The Real War on Christmas

Cover of "What Would Jesus Buy?"
Cover of What Would Jesus Buy?

I just got home from spending 24 hours in the hospital with breathing issues.  This all happened like 2 days before Christmas.  If you’ve got 3 kids, you can probably emphasize with the sort-of chaos that ensued from this.

Also, I’ve been watching the rather brilliant, “What would Jesus buy” a documentary(ish) film that follows the exploits of a guy who seems to be masquerading as a charismatic born again Christian.  He’s gathered a gospel choir and is spreading a message against the orgy of greed that the holidays have become.  It’s sort of like “The Apostle” meets “Super Size Me.”

Finally, I have just had this feeling, these last couple Christmases.  Something has just gone wrong.  We are lost, dazed, and confused.   The ultimate symbol of all this: We Christians are fighting over whether Jesus’ name is mentioned in the holiday, but we don’t seem to give a crap if the actual content of our holidays honor him.

So maybe that’s my reaction to all this: I’m only going to say ‘Happy Holidays’.   For get about other people putting the Christ in Christmas.   I know that if he were around today, he’d tell me that I first ought to put the Christ back in Christmas.  And so I’m not going to say “Merry Christmas” until I feel like I’ve earned the right to say this.

The principles I’m going to work on discussing, internalizing, sharing, and acting on, for the next year, are these:

#1) Christmas has become a time for us to glorify greed and materialism.  It’s not enough that we say, “It’s for the kids” and then give them all kinds of material stuff they don’t need.  We need to balance the giving of gifts with teaching kids about the value of living simply.

#2) Christmas is becoming more and more about the anxiety of getting everything down, the status of buying the right gifts, the despair created between the disconnect between our Christmas realities and Christmas fantasies… In short, we have become lemmings.  We have accepted a defective, unbalanced, unrealistic  set of beliefs about what December should be like.  This vision didn’t come from a prophet, leader, or wise men.  It came from CEO’s and the blind capitalistic market itself.

#3) Though Christ’s birth was proclaimed by good shephards, as a society our Christmases have been characterized by us acting as the worst kind of shephard.  We have become poor shephards of finance as we spend more than we have; we have become poor shepards of the environment as we fill more landfills with packaging and wrapping and squander natural resources by lighting our tacky displays; we have been poor shephards of our children as we teach them all the wrong things by giving them the things they think need but robbing them of the lessons they require. 

#4) Christmas’s darkest perversions of values have spread through out the year.  The very best that Christmas has to offer us gets an increasinly shrinking portion of our time, energy, effort, and consciousness.  We all groan together when the sales, decoration, and music start a week earlier than last year.  We should be equally passionate about the idea that love, peace, and goodwill gets an even shorter lifespan each year than it did the last.

More later.  I’m shooting for 12 (for reasons I’ll explain later.)  What do you think are some principles we ought to fight against that Christmas is coming to stand for?

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jeffsdeepthoughts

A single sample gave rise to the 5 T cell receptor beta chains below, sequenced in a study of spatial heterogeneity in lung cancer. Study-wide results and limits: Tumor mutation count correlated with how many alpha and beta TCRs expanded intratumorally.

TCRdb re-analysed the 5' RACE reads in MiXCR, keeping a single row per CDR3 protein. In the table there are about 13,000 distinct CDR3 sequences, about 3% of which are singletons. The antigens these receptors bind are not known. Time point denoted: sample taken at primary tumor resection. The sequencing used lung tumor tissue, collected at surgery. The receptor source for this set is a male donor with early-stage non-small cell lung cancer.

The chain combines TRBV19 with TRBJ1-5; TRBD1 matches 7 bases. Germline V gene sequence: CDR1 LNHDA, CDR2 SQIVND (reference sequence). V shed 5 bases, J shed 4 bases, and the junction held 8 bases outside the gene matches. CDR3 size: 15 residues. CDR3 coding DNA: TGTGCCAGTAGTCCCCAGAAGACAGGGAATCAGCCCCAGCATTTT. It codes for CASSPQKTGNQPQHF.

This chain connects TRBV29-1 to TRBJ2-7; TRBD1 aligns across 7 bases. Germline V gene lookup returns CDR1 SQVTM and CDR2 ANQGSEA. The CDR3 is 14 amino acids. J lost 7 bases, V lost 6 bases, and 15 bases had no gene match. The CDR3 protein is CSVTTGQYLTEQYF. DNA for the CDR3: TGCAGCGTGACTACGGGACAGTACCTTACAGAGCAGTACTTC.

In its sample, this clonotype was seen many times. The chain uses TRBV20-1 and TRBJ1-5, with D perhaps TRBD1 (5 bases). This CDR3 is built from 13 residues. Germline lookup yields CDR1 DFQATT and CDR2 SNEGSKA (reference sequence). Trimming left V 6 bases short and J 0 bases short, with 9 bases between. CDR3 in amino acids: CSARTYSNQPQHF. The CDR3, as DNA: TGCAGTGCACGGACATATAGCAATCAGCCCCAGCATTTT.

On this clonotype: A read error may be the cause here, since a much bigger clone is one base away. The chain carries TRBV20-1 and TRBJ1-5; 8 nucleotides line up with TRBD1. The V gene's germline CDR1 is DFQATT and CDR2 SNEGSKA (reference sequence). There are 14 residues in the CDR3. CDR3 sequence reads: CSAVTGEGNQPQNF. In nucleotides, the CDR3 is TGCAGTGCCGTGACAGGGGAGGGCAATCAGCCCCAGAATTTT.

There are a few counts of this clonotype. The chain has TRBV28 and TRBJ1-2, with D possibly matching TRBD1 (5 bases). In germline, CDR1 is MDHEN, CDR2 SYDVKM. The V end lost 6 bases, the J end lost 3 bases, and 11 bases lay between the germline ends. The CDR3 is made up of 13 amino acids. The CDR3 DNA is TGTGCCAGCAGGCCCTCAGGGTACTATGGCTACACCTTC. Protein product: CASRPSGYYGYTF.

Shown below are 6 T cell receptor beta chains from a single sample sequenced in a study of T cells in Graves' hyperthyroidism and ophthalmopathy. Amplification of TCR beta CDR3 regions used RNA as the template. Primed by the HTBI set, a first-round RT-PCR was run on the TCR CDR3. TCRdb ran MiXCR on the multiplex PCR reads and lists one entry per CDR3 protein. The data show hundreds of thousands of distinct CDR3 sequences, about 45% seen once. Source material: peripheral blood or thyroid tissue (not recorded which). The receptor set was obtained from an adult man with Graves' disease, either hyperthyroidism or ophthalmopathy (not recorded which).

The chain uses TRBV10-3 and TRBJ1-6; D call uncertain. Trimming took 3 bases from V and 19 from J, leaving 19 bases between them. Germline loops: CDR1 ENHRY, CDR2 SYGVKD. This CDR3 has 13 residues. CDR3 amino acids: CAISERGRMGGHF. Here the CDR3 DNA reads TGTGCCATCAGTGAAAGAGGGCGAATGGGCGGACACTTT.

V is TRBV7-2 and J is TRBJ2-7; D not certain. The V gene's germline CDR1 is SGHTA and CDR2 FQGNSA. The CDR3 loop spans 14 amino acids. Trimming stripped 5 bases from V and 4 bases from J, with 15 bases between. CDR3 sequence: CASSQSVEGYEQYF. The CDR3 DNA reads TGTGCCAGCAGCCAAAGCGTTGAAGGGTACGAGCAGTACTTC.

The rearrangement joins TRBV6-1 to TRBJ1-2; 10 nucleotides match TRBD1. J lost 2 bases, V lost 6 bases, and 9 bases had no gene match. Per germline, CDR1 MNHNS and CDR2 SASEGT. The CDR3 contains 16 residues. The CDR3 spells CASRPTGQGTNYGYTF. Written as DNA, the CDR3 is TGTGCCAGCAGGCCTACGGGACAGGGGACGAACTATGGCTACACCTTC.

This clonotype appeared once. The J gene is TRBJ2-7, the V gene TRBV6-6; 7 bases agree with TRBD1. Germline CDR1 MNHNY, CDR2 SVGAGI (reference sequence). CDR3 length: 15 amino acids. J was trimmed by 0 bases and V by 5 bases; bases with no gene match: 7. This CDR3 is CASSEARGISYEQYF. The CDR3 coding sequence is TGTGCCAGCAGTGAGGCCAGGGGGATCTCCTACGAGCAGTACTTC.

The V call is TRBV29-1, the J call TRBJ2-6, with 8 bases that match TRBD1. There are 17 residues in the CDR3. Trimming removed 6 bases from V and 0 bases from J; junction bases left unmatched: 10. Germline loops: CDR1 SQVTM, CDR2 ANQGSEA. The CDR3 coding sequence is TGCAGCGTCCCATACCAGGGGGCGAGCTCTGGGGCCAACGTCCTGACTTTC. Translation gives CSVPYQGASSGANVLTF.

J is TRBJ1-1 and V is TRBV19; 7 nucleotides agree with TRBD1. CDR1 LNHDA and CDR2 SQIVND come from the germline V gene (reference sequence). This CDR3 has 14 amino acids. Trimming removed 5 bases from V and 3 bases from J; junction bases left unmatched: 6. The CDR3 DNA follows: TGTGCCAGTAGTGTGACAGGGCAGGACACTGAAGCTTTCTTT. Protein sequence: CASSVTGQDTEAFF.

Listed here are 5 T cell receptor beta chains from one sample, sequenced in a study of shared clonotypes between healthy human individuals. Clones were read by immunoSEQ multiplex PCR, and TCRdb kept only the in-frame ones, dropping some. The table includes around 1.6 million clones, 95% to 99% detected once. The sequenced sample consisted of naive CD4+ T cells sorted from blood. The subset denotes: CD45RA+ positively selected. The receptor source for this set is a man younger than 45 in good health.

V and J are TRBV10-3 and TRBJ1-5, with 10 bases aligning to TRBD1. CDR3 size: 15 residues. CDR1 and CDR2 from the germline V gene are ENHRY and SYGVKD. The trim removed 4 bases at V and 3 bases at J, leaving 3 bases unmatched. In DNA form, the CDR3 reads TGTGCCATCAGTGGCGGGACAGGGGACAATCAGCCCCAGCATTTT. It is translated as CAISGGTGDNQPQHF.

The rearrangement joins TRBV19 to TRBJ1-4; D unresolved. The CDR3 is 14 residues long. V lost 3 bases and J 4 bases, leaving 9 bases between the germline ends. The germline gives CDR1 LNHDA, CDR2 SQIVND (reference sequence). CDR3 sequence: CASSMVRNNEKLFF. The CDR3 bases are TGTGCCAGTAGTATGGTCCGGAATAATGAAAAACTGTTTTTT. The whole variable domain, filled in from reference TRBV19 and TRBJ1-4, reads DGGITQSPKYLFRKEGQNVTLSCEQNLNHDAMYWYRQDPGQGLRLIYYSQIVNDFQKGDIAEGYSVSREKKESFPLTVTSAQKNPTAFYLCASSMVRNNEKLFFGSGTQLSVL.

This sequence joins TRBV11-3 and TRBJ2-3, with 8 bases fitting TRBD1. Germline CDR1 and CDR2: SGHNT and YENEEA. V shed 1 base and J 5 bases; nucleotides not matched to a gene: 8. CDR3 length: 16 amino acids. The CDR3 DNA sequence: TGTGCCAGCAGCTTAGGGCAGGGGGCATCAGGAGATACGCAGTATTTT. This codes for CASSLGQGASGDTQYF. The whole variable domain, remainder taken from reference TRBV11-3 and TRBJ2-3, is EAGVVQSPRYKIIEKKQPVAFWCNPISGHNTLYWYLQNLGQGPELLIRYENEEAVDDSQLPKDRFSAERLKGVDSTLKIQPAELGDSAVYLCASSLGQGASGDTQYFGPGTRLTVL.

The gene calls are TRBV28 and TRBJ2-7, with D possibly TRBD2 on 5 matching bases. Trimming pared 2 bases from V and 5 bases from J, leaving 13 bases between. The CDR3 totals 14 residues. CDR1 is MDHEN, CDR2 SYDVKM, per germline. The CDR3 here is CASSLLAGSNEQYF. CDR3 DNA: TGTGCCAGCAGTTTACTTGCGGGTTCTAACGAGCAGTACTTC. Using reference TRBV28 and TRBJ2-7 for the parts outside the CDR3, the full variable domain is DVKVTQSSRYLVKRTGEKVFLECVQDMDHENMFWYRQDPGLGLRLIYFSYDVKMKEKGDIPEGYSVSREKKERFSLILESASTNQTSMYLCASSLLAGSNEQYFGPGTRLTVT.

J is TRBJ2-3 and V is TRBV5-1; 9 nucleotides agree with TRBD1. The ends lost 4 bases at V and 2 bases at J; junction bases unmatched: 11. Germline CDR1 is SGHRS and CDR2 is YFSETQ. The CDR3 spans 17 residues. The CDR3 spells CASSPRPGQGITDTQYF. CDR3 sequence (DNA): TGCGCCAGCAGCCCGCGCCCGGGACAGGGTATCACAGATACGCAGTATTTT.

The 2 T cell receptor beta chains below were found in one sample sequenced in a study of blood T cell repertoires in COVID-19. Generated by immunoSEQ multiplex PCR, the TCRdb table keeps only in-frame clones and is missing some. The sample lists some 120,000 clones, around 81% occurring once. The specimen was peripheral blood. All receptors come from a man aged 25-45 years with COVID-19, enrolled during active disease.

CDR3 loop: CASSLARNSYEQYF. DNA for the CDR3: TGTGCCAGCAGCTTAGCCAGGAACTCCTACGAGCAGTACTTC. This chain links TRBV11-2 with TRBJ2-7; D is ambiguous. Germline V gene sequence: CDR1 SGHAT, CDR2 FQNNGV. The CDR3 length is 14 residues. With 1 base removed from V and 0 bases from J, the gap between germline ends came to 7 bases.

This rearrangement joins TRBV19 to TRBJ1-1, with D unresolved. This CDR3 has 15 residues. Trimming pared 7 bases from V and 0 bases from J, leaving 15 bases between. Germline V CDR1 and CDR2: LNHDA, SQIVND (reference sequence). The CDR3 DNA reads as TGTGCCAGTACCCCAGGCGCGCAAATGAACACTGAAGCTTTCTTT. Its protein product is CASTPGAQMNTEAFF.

The stories that speak to our soul begin at a home where things are good. Cinderella is happy with her father. The three little pigs have grown up and are ready to move on. Bilbo Baggins knows his shire. Adam and Eve walk with God in the garden. My story isn’t much different. There was a time and a place where it was so good. There was a community for me. And there was joy. We were filled with a sincere desire to do what God wanted us to do. We possessed explanations and understandings that went a certain distance. We offered security and tradition and laughter. For a lot of years, that was enough. I have this sense that it was also necessary. I have this surety, now, that it certainly wasn’t everything. There were some things that became increasingly problematic as time went by. There was a desire to package things up so very neatly. Sunday morning services were efficient and strategic. Responses to differences of opinion were premeditated. Formula began to feel more important than being real. A real desire for everybody to be one of us, but also a real sense that there is an us, and there is a them. They carried a regret that it has to be this way, but deeper than this regret was a surety that this is how it is. I began to recognize that there was a cost of admission to that group. There were people who sat at the door, collecting it. Those people wished they didn’t have to. But I guess they felt like they did have to. They let some people in, and they left others out. There was a provisional membership. My friends did possess a desire to accommodate people that are different… But it would be best for everyone concerned if they were only a little bit different. I did make many steps forward in this place. Before I went there, there were lies that I believed. Some of the things that I learned there, I still hold on to. But that place is not my home anymore. Those people are not my community anymore. There were times it was hard. I am engaged in a different community now. And I am working hard at finding a place in many different places now, embracing many different kind of families. I don’t always get it right. I am trying and I am learning and I am moving foreward. I have this sense that I am not alone in these experiences. I believe that we are tribe and we are growing. We are pilgrims, looking for a new holy land. Perhaps we won’t settle on the same spot of land. But if you’ve read this far, I am thinking that we are probably headed in the same general direction. I have begun this blog to talk about where my journey is taking me. In every space, we find people who help us along. And maybe we can get to know each other, here. We embrace ideas that provide a structure for the things we believe, and perhaps we can share these too. Maybe we can form a group, a tribe, a community, if we can figure out a way to work through the shadow of these kinds of groups, if we can bigger than the us-and-them ideas that have caused so much trouble in the past. As important as they are, I think the very nature of online interactions will lend itself to something equally powerful. I am stumbling onto these practices that my grandfathers and great grandfathers in the faith engaged in. I am learning about these attitudes and intuitions are so different than the kinds of things we call doctrine today. I don’t know about you, but I am running out of patience, and even interest, in conversations about doctrine. I hope that maybe you’ll share a little something about where your journey is taking you, and maybe our common joys and challenges might help each other along, and we might lift each other up. Thanks for doing this journey with me.